JACKSONVILLE — It wasn’t humiliating. Is that better? After two mostly miserable decades in this rivalry and consecutive dismemberings of 49-10 and 41-17, should it feel better to know Georgia walked off the field and could have won?
“No — it’s a loss,” Akeem Dent said.
“An L is an L,” A.J. Green said.
“This kind of hurt more,” Washaun Ealey said.
Georgia came close Saturday. That shouldn’t be the objective.
Maybe comebacks say something about a team’s character. Maybe the Bulldogs grew up a little in the second half. Maybe the quarterback won’t have early-game jitters next time. Maybe one year again, they’ll actually beat Florida.
But this program should not be about gauging the degree of severity of losses.
They lost in overtime 34-31. They showed remarkable resolve by rallying from a 21-7 halftime deficit to tie it twice, the last time at 31-31 with 4:36 left in regulation. That’s certainly more resiliency and substance that the past two Georgia teams showed in Jacksonville.
But here’s the reality check. This is not a great Florida team. It entered with its worst regular-season losing streak in 22 years. This is certainly the worst team Urban Meyer ever has fielded. It’s so bad that a 4-4 Georgia team on the wrong end of a lopsided rivalry was favored.
The Dogs lost anyway. That makes 18 in the past 21 years.
“I really don’t look at it like that,” said athletic director Greg McGarity. “College players have a two- or three-year window. They weren’t here the whole time.”
He is right about that. The real problem is that the one-year view is no better.
At 3-4 in the SEC, they are dead in the conference race.
At 4-5 overall, they are clinging only to mathematical possibilities for a lower-tier bowl.
The Liberty Bowl never should be the objective.
Green has been through three of these Florida games now. He probably won’t go through a fourth. The NFL calls. But it will take some time to forget this one.
“I swear I thought we were going to win this,” he said.
The comeback started with a field goal in the third quarter, making it 21-10. The Georgia scored touchdowns on its next three possessions. Murray, after completing only 5 of 14 passes with two interceptions in the first half, went 13-for-21 with two touchdowns in the second.
And we wondered: “Where did this team come from?”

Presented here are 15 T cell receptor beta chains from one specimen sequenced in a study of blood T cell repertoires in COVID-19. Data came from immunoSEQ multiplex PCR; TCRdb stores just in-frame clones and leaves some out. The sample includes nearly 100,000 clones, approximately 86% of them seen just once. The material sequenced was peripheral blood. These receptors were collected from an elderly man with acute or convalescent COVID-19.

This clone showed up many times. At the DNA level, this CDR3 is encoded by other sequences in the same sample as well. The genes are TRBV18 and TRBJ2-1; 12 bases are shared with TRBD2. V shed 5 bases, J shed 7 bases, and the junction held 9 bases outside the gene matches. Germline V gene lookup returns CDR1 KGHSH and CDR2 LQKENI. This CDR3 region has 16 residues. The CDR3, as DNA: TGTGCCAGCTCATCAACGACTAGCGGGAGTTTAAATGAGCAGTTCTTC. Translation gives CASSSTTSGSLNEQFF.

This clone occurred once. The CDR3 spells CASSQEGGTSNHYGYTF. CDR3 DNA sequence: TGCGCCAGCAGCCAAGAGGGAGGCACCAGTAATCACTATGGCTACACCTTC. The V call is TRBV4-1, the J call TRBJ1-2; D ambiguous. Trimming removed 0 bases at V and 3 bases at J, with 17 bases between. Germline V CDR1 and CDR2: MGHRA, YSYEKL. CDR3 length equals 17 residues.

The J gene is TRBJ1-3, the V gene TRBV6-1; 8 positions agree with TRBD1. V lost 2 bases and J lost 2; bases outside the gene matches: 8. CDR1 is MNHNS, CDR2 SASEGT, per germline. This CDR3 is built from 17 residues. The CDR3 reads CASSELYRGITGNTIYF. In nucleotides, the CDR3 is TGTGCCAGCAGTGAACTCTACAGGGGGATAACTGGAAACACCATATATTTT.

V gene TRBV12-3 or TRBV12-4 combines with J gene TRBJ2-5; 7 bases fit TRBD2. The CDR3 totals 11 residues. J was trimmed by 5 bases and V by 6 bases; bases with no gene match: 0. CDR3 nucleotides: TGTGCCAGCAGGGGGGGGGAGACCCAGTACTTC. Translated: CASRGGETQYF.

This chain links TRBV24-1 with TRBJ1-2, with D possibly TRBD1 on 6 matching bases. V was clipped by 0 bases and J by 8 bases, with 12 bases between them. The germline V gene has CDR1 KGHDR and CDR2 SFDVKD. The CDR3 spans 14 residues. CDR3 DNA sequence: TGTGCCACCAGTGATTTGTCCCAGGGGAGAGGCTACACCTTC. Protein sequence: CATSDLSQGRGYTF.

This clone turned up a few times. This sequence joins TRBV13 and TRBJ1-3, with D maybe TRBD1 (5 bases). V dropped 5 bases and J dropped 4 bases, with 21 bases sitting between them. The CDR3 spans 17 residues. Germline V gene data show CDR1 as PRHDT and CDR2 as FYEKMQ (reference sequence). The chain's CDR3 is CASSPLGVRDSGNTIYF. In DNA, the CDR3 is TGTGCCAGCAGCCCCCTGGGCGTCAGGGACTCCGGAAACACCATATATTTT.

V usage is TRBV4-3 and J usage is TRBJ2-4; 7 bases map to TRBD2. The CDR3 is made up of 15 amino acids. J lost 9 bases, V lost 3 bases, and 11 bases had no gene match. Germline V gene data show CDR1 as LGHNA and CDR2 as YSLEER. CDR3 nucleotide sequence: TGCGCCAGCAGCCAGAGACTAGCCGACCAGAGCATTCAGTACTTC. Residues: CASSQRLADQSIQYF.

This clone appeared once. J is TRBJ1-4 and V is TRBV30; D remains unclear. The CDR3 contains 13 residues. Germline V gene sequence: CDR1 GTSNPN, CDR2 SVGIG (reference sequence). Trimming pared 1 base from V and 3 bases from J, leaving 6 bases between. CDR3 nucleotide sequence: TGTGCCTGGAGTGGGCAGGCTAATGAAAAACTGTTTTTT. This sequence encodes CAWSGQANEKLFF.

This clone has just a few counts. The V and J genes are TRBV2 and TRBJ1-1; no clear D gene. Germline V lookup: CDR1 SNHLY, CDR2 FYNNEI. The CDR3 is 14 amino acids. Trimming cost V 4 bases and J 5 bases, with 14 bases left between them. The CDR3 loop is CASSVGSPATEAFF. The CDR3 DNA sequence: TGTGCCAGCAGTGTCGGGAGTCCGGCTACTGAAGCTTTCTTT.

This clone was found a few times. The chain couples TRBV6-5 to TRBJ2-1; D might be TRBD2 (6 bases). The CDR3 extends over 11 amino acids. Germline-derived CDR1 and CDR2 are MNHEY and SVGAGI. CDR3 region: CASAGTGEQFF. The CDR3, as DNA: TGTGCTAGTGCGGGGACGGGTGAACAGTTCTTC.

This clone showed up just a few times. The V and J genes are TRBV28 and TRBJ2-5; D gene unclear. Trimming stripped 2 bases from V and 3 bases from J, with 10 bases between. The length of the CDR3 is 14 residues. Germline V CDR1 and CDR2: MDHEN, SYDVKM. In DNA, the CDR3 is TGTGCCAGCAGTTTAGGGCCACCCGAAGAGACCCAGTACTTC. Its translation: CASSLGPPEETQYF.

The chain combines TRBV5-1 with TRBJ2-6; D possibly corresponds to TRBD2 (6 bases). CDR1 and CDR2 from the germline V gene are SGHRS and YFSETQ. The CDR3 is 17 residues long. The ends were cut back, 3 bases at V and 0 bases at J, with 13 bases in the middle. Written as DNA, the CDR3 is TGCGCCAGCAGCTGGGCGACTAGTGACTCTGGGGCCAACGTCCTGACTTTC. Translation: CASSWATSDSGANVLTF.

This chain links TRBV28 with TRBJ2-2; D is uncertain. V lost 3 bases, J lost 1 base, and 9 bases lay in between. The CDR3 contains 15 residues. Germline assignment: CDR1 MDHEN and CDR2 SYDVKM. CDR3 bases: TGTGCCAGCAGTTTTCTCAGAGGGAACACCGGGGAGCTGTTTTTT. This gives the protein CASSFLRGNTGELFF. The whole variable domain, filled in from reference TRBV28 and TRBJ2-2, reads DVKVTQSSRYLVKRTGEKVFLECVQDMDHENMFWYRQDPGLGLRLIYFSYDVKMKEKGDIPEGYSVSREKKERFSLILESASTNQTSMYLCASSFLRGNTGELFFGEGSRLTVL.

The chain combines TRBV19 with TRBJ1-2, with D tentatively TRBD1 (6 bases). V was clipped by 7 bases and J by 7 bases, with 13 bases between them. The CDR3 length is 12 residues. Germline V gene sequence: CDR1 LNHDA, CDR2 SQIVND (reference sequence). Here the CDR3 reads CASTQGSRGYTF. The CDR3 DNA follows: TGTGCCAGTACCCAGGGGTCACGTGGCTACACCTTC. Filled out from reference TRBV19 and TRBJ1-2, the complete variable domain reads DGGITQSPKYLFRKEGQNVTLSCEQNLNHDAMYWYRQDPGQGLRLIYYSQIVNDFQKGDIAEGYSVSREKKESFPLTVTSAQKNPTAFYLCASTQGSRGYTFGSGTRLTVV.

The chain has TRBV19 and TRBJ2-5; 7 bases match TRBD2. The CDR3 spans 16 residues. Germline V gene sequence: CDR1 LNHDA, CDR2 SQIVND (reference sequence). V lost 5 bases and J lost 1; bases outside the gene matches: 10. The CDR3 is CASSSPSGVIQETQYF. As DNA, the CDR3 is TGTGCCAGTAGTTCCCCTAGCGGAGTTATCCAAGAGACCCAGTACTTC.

“We were clicking on all cylinders,” Green said. “We had the momentum.”
Trailing 31-24, Murray drove the Dogs from midfield with under seven minutes left. On third-and-goal from the 15, he found Green in the middle of the end zone to tie the score. The teams went to overtime.
One more Murray mistake decided it. He tried to hit Green in the corner of the end zone, but the pass was tipped by linebacker Jelani Jones and intercepted at the 11 by safety Will Hill. (He nearly returned it for a touchdown but was pushed out of bounds at the 4-yard line by Tavarres King.)
Murray on the interception: “I’ve just got to learn from it. I wish I could take that throw back.”
The Gators got the ball back and ran three plays before Chas Henry’s game-winning 37-yard field goal.
Green, as a member of the field-goal block team, had a close-up view.
“I felt like I was going to block it,” he said. “It was real close.”
“I could feel the wind from the ball. Then I turned around and thought, ‘Dang.’ I was hoping a bird would fly down and knock it down.”
That just doesn’t happen in this rivalry. Things go wrong. Meyer justifiably gets torched for deciding to bring “Time To Die” guy, Chris Rainey back from suspension for this game.
What happens? Rainey scores the game’s first touchdown on a 20-yard run.
But this was less about Rainey than it was about Georgia. The Dogs are better than they were at 1-4. But not a lot. Beating Tennessee, Vanderbilt and Kentucky doesn’t prove a lot. Nor does losing close. It just makes for a little more pain and a little less humiliation.